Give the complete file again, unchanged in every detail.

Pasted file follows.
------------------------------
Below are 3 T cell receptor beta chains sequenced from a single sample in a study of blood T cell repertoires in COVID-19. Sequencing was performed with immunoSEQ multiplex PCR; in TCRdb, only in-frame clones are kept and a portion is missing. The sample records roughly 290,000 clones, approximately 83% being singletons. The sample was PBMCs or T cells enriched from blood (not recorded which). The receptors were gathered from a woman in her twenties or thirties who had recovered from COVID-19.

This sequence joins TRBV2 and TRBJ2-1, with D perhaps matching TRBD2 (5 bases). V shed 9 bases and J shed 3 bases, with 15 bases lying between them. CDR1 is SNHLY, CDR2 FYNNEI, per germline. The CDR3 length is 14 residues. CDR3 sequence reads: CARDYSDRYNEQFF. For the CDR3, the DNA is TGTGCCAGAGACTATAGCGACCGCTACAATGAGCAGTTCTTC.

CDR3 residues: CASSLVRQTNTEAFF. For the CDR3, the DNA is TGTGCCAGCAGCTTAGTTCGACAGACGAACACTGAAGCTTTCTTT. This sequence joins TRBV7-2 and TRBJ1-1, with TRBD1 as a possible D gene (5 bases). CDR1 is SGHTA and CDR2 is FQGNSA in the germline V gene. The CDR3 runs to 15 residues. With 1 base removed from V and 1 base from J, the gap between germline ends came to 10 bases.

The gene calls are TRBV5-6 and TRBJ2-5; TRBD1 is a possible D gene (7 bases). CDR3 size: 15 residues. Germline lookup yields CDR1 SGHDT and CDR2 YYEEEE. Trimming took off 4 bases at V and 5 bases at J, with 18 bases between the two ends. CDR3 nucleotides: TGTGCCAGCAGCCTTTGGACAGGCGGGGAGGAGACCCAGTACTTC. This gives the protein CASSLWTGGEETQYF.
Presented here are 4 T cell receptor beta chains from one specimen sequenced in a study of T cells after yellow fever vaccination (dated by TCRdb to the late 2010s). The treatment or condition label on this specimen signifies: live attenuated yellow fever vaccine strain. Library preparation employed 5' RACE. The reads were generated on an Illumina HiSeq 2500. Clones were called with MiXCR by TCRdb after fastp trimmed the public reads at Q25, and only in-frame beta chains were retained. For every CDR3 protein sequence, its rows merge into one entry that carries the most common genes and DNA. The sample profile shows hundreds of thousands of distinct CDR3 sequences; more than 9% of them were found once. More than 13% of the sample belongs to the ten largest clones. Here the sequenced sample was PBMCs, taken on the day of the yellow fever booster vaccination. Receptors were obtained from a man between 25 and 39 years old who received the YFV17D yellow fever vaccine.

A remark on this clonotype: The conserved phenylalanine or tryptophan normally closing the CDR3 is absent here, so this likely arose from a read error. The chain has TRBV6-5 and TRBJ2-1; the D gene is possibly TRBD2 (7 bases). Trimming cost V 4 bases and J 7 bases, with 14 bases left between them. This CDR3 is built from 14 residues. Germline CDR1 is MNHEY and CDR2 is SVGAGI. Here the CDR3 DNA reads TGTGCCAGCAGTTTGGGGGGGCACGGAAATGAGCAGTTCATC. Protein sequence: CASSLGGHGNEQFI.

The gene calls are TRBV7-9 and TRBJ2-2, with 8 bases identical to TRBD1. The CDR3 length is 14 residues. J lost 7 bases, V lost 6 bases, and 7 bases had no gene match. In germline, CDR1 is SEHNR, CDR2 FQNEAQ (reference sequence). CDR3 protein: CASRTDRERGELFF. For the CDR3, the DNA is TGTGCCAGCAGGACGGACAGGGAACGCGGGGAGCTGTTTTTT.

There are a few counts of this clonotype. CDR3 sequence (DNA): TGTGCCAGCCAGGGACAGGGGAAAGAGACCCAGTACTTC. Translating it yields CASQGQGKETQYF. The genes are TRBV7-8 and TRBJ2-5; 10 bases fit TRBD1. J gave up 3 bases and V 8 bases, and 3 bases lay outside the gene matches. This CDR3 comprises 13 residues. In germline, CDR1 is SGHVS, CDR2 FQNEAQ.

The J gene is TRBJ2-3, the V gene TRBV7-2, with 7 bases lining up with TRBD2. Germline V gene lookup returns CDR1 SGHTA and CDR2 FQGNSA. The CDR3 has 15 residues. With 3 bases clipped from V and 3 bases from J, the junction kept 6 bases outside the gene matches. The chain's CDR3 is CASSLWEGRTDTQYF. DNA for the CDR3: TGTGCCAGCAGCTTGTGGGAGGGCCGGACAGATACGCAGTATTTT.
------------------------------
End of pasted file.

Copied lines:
Below are 3 T cell receptor beta chains sequenced from a single sample in a study of blood T cell repertoires in COVID-19. Sequencing was performed with immunoSEQ multiplex PCR; in TCRdb, only in-frame clones are kept and a portion is missing. The sample records roughly 290,000 clones, approximately 83% being singletons. The sample was PBMCs or T cells enriched from blood (not recorded which). The receptors were gathered from a woman in her twenties or thirties who had recovered from COVID-19.

This sequence joins TRBV2 and TRBJ2-1, with D perhaps matching TRBD2 (5 bases). V shed 9 bases and J shed 3 bases, with 15 bases lying between them. CDR1 is SNHLY, CDR2 FYNNEI, per germline. The CDR3 length is 14 residues. CDR3 sequence reads: CARDYSDRYNEQFF. For the CDR3, the DNA is TGTGCCAGAGACTATAGCGACCGCTACAATGAGCAGTTCTTC.

CDR3 residues: CASSLVRQTNTEAFF. For the CDR3, the DNA is TGTGCCAGCAGCTTAGTTCGACAGACGAACACTGAAGCTTTCTTT. This sequence joins TRBV7-2 and TRBJ1-1, with TRBD1 as a possible D gene (5 bases). CDR1 is SGHTA and CDR2 is FQGNSA in the germline V gene. The CDR3 runs to 15 residues. With 1 base removed from V and 1 base from J, the gap between germline ends came to 10 bases.

The gene calls are TRBV5-6 and TRBJ2-5; TRBD1 is a possible D gene (7 bases). CDR3 size: 15 residues. Germline lookup yields CDR1 SGHDT and CDR2 YYEEEE. Trimming took off 4 bases at V and 5 bases at J, with 18 bases between the two ends. CDR3 nucleotides: TGTGCCAGCAGCCTTTGGACAGGCGGGGAGGAGACCCAGTACTTC. This gives the protein CASSLWTGGEETQYF.
Presented here are 4 T cell receptor beta chains from one specimen sequenced in a study of T cells after yellow fever vaccination (dated by TCRdb to the late 2010s). The treatment or condition label on this specimen signifies: live attenuated yellow fever vaccine strain. Library preparation employed 5' RACE. The reads were generated on an Illumina HiSeq 2500. Clones were called with MiXCR by TCRdb after fastp trimmed the public reads at Q25, and only in-frame beta chains were retained. For every CDR3 protein sequence, its rows merge into one entry that carries the most common genes and DNA. The sample profile shows hundreds of thousands of distinct CDR3 sequences; more than 9% of them were found once. More than 13% of the sample belongs to the ten largest clones. Here the sequenced sample was PBMCs, taken on the day of the yellow fever booster vaccination. Receptors were obtained from a man between 25 and 39 years old who received the YFV17D yellow fever vaccine.

A remark on this clonotype: The conserved phenylalanine or tryptophan normally closing the CDR3 is absent here, so this likely arose from a read error. The chain has TRBV6-5 and TRBJ2-1; the D gene is possibly TRBD2 (7 bases). Trimming cost V 4 bases and J 7 bases, with 14 bases left between them. This CDR3 is built from 14 residues. Germline CDR1 is MNHEY and CDR2 is SVGAGI. Here the CDR3 DNA reads TGTGCCAGCAGTTTGGGGGGGCACGGAAATGAGCAGTTCATC. Protein sequence: CASSLGGHGNEQFI.

The gene calls are TRBV7-9 and TRBJ2-2, with 8 bases identical to TRBD1. The CDR3 length is 14 residues. J lost 7 bases, V lost 6 bases, and 7 bases had no gene match. In germline, CDR1 is SEHNR, CDR2 FQNEAQ (reference sequence). CDR3 protein: CASRTDRERGELFF. For the CDR3, the DNA is TGTGCCAGCAGGACGGACAGGGAACGCGGGGAGCTGTTTTTT.

There are a few counts of this clonotype. CDR3 sequence (DNA): TGTGCCAGCCAGGGACAGGGGAAAGAGACCCAGTACTTC. Translating it yields CASQGQGKETQYF. The genes are TRBV7-8 and TRBJ2-5; 10 bases fit TRBD1. J gave up 3 bases and V 8 bases, and 3 bases lay outside the gene matches. This CDR3 comprises 13 residues. In germline, CDR1 is SGHVS, CDR2 FQNEAQ.

The J gene is TRBJ2-3, the V gene TRBV7-2, with 7 bases lining up with TRBD2. Germline V gene lookup returns CDR1 SGHTA and CDR2 FQGNSA. The CDR3 has 15 residues. With 3 bases clipped from V and 3 bases from J, the junction kept 6 bases outside the gene matches. The chain's CDR3 is CASSLWEGRTDTQYF. DNA for the CDR3: TGTGCCAGCAGCTTGTGGGAGGGCCGGACAGATACGCAGTATTTT.